The glitzy $150 million proposal to revamp Target Center recently created a buzz, but it'll be tough for proponents to make it fly anytime soon.

First, although civic promoters of the renovation signal that they plan to rely heavily on state financing, the $150 million request isn't even in the city's legislative program for 2011, which asks only for the same $6.5 million sought unsuccessfully last year for arena repairs.

Second, legislative leaders remain tightly focused on balancing the budget and addressing the state's economic climate, and they say other issues must wait.

Third, the Target Center proposal joins a growing line of sports proposals, mostly notably the Vikings' quest for aid with a new stadium and St. Paul's desire for help with a Saints ballpark. Some suggest legislators pursue an all-encompassing solution for such sports venues. But that would be more costly and could potentially slow approval.

Nevertheless, "I think there will be an effort to at least throw out the idea of a solution for all of these facilities," Minneapolis City Council President Barbara Johnson said in an interview. "A broader solution has to be found."

She agrees with Mayor R.T. Rybak that the city has no more property tax to devote to the arena beyond that which it already spends. The city is committed to spending between $4 million and $8 million annually from property taxes between now and 2025 to retire the city-owned arena's debt.

That's atop the $1.1 million in property taxes the arena itself yields from private use of the building. The latter tax plus entertainment taxes collected there and parking profits attributed to the building already are committed to a 10-year, $50 million rehab program for the building.

The city is likely to argue to the state that it is tapped-out in supporting a facility that draws 70 percent of its attendance from outside the city. Boosters also will point to at least $120 million in sales, income and liquor taxes the state has reaped over 21 years in exchange for its original $7.5 million contribution to the building.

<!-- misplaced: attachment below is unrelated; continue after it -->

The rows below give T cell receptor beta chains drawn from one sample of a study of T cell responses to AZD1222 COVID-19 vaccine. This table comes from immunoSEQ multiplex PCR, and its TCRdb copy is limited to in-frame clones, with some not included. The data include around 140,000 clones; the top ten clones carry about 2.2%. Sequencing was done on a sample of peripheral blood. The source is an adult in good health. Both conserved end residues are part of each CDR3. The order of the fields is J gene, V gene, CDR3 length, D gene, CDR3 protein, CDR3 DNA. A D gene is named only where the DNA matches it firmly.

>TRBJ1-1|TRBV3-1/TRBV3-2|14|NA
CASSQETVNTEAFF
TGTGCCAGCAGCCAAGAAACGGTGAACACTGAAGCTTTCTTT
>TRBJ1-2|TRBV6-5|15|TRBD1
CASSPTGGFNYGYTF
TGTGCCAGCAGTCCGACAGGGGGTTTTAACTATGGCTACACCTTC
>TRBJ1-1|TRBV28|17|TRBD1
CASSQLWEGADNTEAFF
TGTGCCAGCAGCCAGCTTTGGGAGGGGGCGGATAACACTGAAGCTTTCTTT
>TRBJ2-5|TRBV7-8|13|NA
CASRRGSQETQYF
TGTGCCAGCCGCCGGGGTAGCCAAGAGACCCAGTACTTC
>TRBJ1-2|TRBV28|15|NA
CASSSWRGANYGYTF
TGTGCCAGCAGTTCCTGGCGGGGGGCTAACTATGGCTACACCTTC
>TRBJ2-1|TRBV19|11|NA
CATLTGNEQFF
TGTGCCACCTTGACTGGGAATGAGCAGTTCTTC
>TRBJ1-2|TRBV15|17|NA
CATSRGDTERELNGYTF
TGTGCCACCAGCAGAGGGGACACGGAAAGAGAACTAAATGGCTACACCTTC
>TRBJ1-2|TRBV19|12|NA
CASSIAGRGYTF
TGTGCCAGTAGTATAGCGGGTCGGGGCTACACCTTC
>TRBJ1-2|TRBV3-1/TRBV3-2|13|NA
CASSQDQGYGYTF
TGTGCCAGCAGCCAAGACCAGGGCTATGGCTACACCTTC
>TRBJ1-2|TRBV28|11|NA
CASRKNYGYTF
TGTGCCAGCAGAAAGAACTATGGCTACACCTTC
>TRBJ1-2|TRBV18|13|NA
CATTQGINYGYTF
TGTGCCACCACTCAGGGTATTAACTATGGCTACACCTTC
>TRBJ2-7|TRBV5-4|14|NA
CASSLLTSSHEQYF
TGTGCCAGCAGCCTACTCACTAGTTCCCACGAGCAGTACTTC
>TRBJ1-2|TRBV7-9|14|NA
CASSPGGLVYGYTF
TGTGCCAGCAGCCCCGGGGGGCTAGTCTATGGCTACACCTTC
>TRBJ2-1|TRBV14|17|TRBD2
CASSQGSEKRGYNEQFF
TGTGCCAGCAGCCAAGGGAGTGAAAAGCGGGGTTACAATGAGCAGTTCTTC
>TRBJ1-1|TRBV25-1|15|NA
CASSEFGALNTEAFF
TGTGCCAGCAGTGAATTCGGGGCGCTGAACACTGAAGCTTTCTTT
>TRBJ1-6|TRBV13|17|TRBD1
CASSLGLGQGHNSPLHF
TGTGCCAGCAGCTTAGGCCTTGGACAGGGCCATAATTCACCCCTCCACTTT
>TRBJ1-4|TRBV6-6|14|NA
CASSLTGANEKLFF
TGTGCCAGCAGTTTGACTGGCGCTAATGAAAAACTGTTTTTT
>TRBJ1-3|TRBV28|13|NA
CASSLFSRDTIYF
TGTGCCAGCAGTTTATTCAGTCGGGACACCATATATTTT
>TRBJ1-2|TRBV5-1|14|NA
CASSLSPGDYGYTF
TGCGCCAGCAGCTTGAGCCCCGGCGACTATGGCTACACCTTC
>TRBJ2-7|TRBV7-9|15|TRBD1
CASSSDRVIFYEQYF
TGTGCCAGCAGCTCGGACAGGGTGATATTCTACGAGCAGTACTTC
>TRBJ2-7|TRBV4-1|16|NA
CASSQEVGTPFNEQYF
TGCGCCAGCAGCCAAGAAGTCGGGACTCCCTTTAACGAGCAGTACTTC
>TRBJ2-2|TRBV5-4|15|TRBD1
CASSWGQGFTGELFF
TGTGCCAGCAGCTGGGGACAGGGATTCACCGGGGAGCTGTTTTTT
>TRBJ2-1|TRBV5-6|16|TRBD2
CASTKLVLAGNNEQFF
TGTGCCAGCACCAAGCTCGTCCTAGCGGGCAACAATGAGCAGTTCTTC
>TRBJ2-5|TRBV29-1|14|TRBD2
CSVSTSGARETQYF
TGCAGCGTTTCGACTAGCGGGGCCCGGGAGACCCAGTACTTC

But the arena has had tough sledding at the State Capitol since that investment. A 2009 proposal that the state buy down the then-remaining $62 million on the building's general obligation bonds didn't pass. Neither did a much more modest request last year for $6.5 million in state bonding to renovate concourses and restrooms and improve basic arena systems.

Those plans got a boost last week when Gov. Mark Dayton recommended $8 million for the arena in his bonding bill, but that bill faces tight-fisted Republican majorities.

Sen. David Senjem, R-Rochester, said only emergency situations will be considered for bonding this year, and the assistant majority leader said that rules out considering the proposed Target Center renovation until at least 2012. Dayton's office seemed to put the ball in the Legislature's court.

"We have not had any conversations with Minneapolis civic leaders about this proposal yet," the governor's spokeswoman, Katharine Tinucci, said by e-mail. "If funding this project is something the Legislature would like to bring up this year, we look forward to seeing their proposal."

Rybak said the state is right to put the budget and jobs first. "For now the most important thing is to lay out the need and start having conversations with people," he said.

One potential source the city could offer toward renovations is some of the $59 million in hospitality taxes it collects annually to pay off the Convention Center's bonds and cover its hefty operating losses. But those funds would potentially only be available once the building's debt is paid off, now scheduled for 2020. The city has been trying to fend off legislative interest in using that money for a Vikings stadium, arguing the convention center will need renovation.

The Vikings have pushed unsuccessfully for years to win taxpayer financing for a new stadium, Lester Bagley, a Vikings vice president, said the team will leave talk of an all-sports facility financing package to legislators. "We're focused on resolving our issue and moving that forward," he said.

Rybak planned to lobby legislators again this week on Target Center, efforts to fend off cuts in state aid to cities, and the city's pension issues.

Steve Brandt • 612-673-4438